“If you’re consuming our art with any preconceived notions or expectations of how it should be presented then you will find yourself extremely disappointed”. That’s a line from Ocean Grove’s Rhapsody Manifesto, an online document essentially outlining the band’s reason for being in a series of clauses and agreements to anyone who wants in. That alone should be enough to establish that Ocean Grove aren’t playing games here, but that quote pretty much crystalises their ethos in one chunk. For one, the band are self-proclaimed inhabitants of the Odd World, a parallel universe where creativity is allowed to run amok, and from where their debut full-length The Rhapsody Tapes is the result of said creativity.
And after actually listening to The Rhapsody Tapes that earlier quote makes all the more sense, as this is clearly an album borne from absolute insanity and nothing else, throwing out completely adjacent genres and styles ranging from metal, grunge and hardcore to dub and acid house. And it honestly works. Yes, do throw out those preconceptions of Ocean Grove being yet another Australian horse corralled in UNFD’s stable, this is a manic, thorough cross-section of music as a whole that’s way more enjoyable than it has any right to be.
But first, to address the elephant in the room, it’s worth noting that any cohesion on this album is nonexistent. Here, Ocean Grove dive headfirst into the album-making process with reckless abandon, and while the most common element is a permutation of nu-metal-flavoured metalcore as shown on Beers or These Boys Light Fires, it rarely lasts, instead giving way to a seemingly random genre whose inclusion has to be for no reason other than the band to say “we tried that once”. The shift is particularly jarring in the most dissonant cases, like the juddering ’90s house of From Dalight or the swirling half-psychedelia, half-reggae of Slow Soap Soak, but at least there’s an acknowledgment in the title of this being a glorified mixtape, throwing this clusterfuck of sounds together without rhyme or reason, and hoping it sticks.
Thankfully, it does, and on the whole, Ocean Grove’s jukebox approach to music manages to pay off without too many hangups. As is to be expected there’s the odd dud here, most notably the lumbering When You’re This High You Can Say What You Like, or Hitachi which feels too understated in its muted vocals and crackling beat to justify its place as closer. These are definitely in the minority, though; most of the time, Ocean Grove know how to run with what they’ve got, not particularly far, but far enough to get some good results out of it. At their very best, Ocean Grove manage to hit some great moments by tapping into their more off-kilter sensibilities, like the jagged, low-hung bass and menacing vocals of Intimate Alien, or especially Thunderdome with its sensual trip-hop beats and studio member Running Touch’s very reedy but effective crooning that breaks into its surging hook. There’s a dexterity and malleability here that allows such disparate parts to form part of the same whole, particularly in the triumvirate of vocals powers, with Luke Holmes, Running Touch and bassist Dale Tanner, between them running the gamut from guttural half-raps on Intimate Alien and What I Love About A Natural Woman to resoundly metalcore screams on Beers and hushed, emotional whispers on The Wrong Way in a way that somehow sounds completely natural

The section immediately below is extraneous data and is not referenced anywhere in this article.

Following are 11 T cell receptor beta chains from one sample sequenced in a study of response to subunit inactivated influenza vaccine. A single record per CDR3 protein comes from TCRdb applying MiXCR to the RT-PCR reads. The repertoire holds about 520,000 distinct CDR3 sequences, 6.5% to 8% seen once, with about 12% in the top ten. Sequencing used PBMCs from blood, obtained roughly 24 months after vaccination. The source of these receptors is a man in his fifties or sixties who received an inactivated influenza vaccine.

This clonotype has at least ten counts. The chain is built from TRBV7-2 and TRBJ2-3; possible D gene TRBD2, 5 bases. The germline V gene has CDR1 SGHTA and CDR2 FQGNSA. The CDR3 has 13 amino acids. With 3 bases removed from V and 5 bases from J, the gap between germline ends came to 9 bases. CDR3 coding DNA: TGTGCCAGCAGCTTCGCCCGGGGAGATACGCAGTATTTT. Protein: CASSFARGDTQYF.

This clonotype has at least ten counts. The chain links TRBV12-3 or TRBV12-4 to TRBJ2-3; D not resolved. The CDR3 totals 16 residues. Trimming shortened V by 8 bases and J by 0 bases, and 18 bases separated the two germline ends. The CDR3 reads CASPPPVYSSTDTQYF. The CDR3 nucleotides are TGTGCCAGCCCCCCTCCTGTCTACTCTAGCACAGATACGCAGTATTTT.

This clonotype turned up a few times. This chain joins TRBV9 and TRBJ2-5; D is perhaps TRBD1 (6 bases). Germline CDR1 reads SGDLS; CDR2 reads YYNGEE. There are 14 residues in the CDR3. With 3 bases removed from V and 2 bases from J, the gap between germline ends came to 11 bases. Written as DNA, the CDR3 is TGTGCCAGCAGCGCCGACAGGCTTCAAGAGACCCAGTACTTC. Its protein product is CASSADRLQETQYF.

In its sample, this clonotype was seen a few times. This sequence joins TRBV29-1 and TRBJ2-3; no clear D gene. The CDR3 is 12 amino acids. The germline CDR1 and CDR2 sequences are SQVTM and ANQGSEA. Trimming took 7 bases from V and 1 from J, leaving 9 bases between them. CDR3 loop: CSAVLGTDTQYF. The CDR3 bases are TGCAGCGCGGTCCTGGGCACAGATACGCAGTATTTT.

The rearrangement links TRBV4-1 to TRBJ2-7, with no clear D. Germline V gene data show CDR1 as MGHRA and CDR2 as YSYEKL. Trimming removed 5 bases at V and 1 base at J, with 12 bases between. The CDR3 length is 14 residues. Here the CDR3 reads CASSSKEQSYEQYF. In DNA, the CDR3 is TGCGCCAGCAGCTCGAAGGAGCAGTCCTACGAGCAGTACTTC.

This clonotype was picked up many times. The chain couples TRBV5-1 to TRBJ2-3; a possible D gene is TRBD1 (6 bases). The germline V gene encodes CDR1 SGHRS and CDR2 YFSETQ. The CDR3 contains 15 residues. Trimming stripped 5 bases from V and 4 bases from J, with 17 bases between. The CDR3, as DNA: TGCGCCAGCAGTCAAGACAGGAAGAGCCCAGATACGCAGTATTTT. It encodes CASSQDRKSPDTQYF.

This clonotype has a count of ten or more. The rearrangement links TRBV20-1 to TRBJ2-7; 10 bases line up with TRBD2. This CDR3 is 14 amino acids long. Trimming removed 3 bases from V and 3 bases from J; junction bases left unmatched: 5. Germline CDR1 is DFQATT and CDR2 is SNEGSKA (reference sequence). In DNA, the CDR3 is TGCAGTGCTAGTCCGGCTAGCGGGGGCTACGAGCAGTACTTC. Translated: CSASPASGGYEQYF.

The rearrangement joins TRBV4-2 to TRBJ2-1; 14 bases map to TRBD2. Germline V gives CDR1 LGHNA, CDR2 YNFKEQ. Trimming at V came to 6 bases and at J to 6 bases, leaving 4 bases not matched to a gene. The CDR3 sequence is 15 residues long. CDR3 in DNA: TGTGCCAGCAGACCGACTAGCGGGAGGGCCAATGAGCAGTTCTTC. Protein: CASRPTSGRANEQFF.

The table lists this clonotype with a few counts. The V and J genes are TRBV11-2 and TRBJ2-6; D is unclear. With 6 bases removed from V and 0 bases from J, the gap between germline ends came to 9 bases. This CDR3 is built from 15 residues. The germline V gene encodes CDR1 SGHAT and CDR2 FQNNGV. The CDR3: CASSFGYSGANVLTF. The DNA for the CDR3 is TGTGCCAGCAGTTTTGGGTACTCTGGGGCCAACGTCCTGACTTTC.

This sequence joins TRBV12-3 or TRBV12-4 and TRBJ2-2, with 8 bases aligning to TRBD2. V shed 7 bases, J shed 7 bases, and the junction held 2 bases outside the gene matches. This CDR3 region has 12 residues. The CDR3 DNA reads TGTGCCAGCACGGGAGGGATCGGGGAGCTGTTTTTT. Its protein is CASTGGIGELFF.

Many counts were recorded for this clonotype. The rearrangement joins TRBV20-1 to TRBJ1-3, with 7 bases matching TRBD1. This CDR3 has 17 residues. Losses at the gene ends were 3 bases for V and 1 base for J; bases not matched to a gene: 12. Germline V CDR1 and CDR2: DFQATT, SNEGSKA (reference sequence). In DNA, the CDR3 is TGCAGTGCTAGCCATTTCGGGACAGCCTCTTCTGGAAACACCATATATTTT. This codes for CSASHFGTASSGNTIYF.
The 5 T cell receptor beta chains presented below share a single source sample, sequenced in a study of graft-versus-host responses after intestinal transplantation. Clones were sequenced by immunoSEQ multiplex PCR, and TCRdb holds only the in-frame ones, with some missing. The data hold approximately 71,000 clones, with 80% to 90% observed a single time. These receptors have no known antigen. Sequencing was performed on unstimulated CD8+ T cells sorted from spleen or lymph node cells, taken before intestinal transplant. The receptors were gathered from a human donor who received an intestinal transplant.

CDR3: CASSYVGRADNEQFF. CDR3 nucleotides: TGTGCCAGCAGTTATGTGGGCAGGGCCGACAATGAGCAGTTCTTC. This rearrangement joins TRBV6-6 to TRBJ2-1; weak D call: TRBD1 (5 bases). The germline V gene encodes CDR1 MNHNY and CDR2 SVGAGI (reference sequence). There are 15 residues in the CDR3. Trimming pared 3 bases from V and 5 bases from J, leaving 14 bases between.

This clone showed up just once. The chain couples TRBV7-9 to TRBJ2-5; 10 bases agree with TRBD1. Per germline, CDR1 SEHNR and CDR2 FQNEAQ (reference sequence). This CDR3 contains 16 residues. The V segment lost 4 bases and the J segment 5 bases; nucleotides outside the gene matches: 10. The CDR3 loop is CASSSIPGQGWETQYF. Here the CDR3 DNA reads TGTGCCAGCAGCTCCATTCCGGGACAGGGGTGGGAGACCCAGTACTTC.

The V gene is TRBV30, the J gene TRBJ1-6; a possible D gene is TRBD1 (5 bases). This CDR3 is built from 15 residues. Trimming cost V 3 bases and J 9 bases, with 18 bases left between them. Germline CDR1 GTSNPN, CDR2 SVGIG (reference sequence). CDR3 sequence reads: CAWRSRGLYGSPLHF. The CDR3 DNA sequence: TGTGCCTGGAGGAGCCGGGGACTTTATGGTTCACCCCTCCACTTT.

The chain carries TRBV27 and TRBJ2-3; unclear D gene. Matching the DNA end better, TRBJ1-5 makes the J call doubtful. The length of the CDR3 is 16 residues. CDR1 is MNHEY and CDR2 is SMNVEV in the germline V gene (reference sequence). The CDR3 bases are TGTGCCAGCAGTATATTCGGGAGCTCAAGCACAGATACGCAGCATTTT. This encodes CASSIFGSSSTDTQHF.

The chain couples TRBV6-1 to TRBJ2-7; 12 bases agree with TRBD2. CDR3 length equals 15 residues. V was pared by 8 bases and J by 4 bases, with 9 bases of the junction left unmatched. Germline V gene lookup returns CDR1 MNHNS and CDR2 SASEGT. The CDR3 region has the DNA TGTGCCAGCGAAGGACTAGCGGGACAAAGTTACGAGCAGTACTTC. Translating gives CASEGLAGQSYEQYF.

Then again, nothing on this album really sounds natural, but that’s why it works so well. If The Rhapsody Tapes proves anything, it’s that few bands are more fearless and gung-ho with their execution than Ocean Grove. The Rhapsody Tapes is a sledgehammer to the face of boring, faceless bands by actually having the guts to try something interesting that may not always stick the landing, and while it frequently resides deep in the uncanny valley, it overflows with personality and a truly inescapable approach of smashing down genre boundaries. If there’s one band for whom “expect the unexpected” is less a piece of advice and more a prerequisite, it’d be Ocean Grove.
For fans of: Marilyn Manson, Enter Shikari, Limp Bizkit
Words by Luke Nuttall
‘The Rhapsody Tapes’ by Ocean Grove is out now on UNFD.